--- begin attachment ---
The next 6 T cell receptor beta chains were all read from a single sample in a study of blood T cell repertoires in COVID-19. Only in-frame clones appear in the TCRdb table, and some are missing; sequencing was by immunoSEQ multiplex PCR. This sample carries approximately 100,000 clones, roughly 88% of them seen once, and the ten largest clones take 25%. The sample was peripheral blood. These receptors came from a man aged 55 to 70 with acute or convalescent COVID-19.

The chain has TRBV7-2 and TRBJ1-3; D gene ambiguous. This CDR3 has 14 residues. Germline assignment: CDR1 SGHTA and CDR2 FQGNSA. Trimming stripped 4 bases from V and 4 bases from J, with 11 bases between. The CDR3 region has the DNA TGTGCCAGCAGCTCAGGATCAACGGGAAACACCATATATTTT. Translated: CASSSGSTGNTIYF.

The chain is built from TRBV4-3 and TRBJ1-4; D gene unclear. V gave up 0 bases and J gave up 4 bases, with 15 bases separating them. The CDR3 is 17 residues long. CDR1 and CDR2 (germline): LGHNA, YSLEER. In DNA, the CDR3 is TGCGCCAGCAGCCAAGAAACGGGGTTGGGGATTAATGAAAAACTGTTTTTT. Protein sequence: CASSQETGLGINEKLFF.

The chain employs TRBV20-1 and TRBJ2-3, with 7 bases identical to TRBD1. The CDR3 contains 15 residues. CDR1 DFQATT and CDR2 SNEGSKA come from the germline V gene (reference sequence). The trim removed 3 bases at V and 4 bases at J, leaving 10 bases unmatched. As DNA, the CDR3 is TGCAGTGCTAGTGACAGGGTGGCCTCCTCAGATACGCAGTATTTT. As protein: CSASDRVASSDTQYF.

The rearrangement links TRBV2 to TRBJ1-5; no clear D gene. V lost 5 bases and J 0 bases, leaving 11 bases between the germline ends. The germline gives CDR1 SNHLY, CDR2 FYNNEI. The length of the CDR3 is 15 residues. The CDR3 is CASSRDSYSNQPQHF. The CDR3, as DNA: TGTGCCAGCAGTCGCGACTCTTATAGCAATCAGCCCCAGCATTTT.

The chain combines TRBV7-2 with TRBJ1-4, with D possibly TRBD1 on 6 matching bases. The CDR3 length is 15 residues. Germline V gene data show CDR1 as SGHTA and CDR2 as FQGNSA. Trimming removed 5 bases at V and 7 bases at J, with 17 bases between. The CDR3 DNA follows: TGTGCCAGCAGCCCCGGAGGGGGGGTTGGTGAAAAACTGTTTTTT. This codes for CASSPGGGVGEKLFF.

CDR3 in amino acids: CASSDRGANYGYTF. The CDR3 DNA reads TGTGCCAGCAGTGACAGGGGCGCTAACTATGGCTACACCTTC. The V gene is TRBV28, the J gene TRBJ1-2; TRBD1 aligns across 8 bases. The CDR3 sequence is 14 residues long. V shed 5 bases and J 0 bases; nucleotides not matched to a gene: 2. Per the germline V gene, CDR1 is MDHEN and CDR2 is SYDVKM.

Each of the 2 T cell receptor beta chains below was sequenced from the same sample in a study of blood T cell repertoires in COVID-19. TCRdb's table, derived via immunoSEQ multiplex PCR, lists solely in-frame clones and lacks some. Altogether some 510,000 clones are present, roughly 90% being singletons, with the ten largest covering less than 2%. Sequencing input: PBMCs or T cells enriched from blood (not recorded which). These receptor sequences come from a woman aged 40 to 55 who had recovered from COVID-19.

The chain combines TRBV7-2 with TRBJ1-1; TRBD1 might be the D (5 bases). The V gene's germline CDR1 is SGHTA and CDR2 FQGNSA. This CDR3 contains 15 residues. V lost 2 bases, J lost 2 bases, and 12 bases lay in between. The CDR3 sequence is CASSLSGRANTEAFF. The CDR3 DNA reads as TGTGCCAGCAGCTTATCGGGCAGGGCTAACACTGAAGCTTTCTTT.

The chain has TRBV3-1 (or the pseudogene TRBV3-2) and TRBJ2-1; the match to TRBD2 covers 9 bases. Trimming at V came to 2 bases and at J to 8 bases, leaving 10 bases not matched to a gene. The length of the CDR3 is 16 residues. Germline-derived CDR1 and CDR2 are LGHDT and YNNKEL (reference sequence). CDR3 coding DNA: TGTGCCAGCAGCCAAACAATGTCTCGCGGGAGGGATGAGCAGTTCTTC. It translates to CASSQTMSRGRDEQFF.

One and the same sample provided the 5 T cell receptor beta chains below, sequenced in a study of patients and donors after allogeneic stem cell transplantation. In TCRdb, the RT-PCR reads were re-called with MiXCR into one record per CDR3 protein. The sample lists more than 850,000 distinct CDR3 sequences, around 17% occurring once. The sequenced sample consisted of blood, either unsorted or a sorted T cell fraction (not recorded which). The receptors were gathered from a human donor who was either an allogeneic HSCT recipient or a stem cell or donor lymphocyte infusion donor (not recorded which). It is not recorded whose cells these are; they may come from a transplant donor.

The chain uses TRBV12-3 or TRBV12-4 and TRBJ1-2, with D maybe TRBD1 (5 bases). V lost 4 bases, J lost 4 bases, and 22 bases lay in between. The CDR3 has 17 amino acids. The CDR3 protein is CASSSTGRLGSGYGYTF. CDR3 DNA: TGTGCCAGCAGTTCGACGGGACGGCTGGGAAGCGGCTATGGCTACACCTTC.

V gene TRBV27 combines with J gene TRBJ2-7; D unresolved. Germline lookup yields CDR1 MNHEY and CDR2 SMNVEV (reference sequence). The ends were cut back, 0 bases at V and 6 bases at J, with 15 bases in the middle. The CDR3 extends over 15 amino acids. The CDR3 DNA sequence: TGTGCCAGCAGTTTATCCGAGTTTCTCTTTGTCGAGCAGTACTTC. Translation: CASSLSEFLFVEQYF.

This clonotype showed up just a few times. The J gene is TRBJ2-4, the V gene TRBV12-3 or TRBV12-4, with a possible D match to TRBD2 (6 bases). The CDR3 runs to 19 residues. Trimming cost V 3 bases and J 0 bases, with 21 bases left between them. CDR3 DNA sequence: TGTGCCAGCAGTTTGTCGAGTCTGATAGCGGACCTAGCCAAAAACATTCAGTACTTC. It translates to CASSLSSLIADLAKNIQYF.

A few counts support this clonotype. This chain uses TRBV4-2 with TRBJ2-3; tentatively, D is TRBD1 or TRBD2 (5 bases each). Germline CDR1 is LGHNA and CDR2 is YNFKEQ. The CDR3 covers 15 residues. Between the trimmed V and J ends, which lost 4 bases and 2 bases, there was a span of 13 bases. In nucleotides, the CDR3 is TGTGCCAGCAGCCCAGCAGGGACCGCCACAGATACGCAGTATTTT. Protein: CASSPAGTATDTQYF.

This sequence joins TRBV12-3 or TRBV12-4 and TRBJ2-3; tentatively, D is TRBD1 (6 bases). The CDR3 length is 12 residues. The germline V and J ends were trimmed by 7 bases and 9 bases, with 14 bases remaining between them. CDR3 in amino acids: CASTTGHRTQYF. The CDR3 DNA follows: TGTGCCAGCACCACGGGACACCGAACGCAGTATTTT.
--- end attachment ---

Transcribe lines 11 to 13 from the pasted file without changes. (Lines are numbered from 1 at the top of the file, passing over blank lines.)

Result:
One and the same sample provided the 5 T cell receptor beta chains below, sequenced in a study of patients and donors after allogeneic stem cell transplantation. In TCRdb, the RT-PCR reads were re-called with MiXCR into one record per CDR3 protein. The sample lists more than 850,000 distinct CDR3 sequences, around 17% occurring once. The sequenced sample consisted of blood, either unsorted or a sorted T cell fraction (not recorded which). The receptors were gathered from a human donor who was either an allogeneic HSCT recipient or a stem cell or donor lymphocyte infusion donor (not recorded which). It is not recorded whose cells these are; they may come from a transplant donor.

The chain uses TRBV12-3 or TRBV12-4 and TRBJ1-2, with D maybe TRBD1 (5 bases). V lost 4 bases, J lost 4 bases, and 22 bases lay in between. The CDR3 has 17 amino acids. The CDR3 protein is CASSSTGRLGSGYGYTF. CDR3 DNA: TGTGCCAGCAGTTCGACGGGACGGCTGGGAAGCGGCTATGGCTACACCTTC.

V gene TRBV27 combines with J gene TRBJ2-7; D unresolved. Germline lookup yields CDR1 MNHEY and CDR2 SMNVEV (reference sequence). The ends were cut back, 0 bases at V and 6 bases at J, with 15 bases in the middle. The CDR3 extends over 15 amino acids. The CDR3 DNA sequence: TGTGCCAGCAGTTTATCCGAGTTTCTCTTTGTCGAGCAGTACTTC. Translation: CASSLSEFLFVEQYF.